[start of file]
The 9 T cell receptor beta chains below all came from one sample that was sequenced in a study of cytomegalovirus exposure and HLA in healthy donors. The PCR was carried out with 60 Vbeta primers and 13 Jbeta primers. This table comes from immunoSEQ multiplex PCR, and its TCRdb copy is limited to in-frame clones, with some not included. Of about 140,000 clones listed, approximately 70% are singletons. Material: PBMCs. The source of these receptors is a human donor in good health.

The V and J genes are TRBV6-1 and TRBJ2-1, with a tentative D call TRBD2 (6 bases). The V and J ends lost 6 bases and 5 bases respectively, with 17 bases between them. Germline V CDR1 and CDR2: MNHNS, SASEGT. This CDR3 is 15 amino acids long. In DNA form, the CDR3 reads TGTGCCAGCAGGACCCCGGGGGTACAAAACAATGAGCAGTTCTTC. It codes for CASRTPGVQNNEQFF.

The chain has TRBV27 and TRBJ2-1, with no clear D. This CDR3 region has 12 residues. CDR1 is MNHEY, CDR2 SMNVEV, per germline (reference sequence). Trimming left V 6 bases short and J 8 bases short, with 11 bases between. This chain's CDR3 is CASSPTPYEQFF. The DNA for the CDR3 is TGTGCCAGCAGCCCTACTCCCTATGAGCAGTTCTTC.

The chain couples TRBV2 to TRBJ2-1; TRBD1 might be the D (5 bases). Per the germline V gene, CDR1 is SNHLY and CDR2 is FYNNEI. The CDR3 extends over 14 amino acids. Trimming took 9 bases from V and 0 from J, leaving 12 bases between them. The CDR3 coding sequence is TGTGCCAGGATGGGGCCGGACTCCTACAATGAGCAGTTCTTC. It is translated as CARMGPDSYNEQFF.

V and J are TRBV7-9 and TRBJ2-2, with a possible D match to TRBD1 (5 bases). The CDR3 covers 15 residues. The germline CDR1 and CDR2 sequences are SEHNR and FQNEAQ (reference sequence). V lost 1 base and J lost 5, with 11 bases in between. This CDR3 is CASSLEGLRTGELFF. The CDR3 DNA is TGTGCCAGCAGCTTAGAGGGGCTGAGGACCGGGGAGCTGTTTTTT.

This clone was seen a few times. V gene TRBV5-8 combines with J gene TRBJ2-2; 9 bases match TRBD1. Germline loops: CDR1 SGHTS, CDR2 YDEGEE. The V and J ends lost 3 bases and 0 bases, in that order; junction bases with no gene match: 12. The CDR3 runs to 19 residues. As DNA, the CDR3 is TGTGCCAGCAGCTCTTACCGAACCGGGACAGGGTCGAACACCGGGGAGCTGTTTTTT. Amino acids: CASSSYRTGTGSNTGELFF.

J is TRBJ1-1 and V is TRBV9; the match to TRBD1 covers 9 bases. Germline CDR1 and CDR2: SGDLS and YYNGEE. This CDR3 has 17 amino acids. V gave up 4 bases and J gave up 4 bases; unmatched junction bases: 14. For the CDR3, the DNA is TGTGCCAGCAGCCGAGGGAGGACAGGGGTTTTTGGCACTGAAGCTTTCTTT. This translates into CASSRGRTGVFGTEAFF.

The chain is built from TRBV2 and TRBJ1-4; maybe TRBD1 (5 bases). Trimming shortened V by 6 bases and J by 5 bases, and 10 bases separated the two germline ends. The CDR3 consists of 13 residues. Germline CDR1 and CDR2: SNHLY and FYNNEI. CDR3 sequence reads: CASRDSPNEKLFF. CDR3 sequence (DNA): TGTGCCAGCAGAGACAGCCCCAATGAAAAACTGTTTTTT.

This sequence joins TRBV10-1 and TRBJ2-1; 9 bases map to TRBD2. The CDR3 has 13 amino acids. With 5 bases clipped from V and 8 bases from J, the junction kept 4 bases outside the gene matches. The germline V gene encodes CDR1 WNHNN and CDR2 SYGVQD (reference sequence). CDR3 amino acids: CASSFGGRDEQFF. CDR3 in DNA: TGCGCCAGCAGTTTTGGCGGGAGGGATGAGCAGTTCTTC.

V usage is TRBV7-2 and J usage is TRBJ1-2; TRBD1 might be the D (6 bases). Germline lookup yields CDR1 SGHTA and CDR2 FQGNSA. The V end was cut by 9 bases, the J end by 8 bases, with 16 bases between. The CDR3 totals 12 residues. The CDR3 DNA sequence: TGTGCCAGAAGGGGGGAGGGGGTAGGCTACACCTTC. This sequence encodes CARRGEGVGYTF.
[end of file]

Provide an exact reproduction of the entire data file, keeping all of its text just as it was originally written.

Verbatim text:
The 9 T cell receptor beta chains below all came from one sample that was sequenced in a study of cytomegalovirus exposure and HLA in healthy donors. The PCR was carried out with 60 Vbeta primers and 13 Jbeta primers. This table comes from immunoSEQ multiplex PCR, and its TCRdb copy is limited to in-frame clones, with some not included. Of about 140,000 clones listed, approximately 70% are singletons. Material: PBMCs. The source of these receptors is a human donor in good health.

The V and J genes are TRBV6-1 and TRBJ2-1, with a tentative D call TRBD2 (6 bases). The V and J ends lost 6 bases and 5 bases respectively, with 17 bases between them. Germline V CDR1 and CDR2: MNHNS, SASEGT. This CDR3 is 15 amino acids long. In DNA form, the CDR3 reads TGTGCCAGCAGGACCCCGGGGGTACAAAACAATGAGCAGTTCTTC. It codes for CASRTPGVQNNEQFF.

The chain has TRBV27 and TRBJ2-1, with no clear D. This CDR3 region has 12 residues. CDR1 is MNHEY, CDR2 SMNVEV, per germline (reference sequence). Trimming left V 6 bases short and J 8 bases short, with 11 bases between. This chain's CDR3 is CASSPTPYEQFF. The DNA for the CDR3 is TGTGCCAGCAGCCCTACTCCCTATGAGCAGTTCTTC.

The chain couples TRBV2 to TRBJ2-1; TRBD1 might be the D (5 bases). Per the germline V gene, CDR1 is SNHLY and CDR2 is FYNNEI. The CDR3 extends over 14 amino acids. Trimming took 9 bases from V and 0 from J, leaving 12 bases between them. The CDR3 coding sequence is TGTGCCAGGATGGGGCCGGACTCCTACAATGAGCAGTTCTTC. It is translated as CARMGPDSYNEQFF.

V and J are TRBV7-9 and TRBJ2-2, with a possible D match to TRBD1 (5 bases). The CDR3 covers 15 residues. The germline CDR1 and CDR2 sequences are SEHNR and FQNEAQ (reference sequence). V lost 1 base and J lost 5, with 11 bases in between. This CDR3 is CASSLEGLRTGELFF. The CDR3 DNA is TGTGCCAGCAGCTTAGAGGGGCTGAGGACCGGGGAGCTGTTTTTT.

This clone was seen a few times. V gene TRBV5-8 combines with J gene TRBJ2-2; 9 bases match TRBD1. Germline loops: CDR1 SGHTS, CDR2 YDEGEE. The V and J ends lost 3 bases and 0 bases, in that order; junction bases with no gene match: 12. The CDR3 runs to 19 residues. As DNA, the CDR3 is TGTGCCAGCAGCTCTTACCGAACCGGGACAGGGTCGAACACCGGGGAGCTGTTTTTT. Amino acids: CASSSYRTGTGSNTGELFF.

J is TRBJ1-1 and V is TRBV9; the match to TRBD1 covers 9 bases. Germline CDR1 and CDR2: SGDLS and YYNGEE. This CDR3 has 17 amino acids. V gave up 4 bases and J gave up 4 bases; unmatched junction bases: 14. For the CDR3, the DNA is TGTGCCAGCAGCCGAGGGAGGACAGGGGTTTTTGGCACTGAAGCTTTCTTT. This translates into CASSRGRTGVFGTEAFF.

The chain is built from TRBV2 and TRBJ1-4; maybe TRBD1 (5 bases). Trimming shortened V by 6 bases and J by 5 bases, and 10 bases separated the two germline ends. The CDR3 consists of 13 residues. Germline CDR1 and CDR2: SNHLY and FYNNEI. CDR3 sequence reads: CASRDSPNEKLFF. CDR3 sequence (DNA): TGTGCCAGCAGAGACAGCCCCAATGAAAAACTGTTTTTT.

This sequence joins TRBV10-1 and TRBJ2-1; 9 bases map to TRBD2. The CDR3 has 13 amino acids. With 5 bases clipped from V and 8 bases from J, the junction kept 4 bases outside the gene matches. The germline V gene encodes CDR1 WNHNN and CDR2 SYGVQD (reference sequence). CDR3 amino acids: CASSFGGRDEQFF. CDR3 in DNA: TGCGCCAGCAGTTTTGGCGGGAGGGATGAGCAGTTCTTC.

V usage is TRBV7-2 and J usage is TRBJ1-2; TRBD1 might be the D (6 bases). Germline lookup yields CDR1 SGHTA and CDR2 FQGNSA. The V end was cut by 9 bases, the J end by 8 bases, with 16 bases between. The CDR3 totals 12 residues. The CDR3 DNA sequence: TGTGCCAGAAGGGGGGAGGGGGTAGGCTACACCTTC. This sequence encodes CARRGEGVGYTF.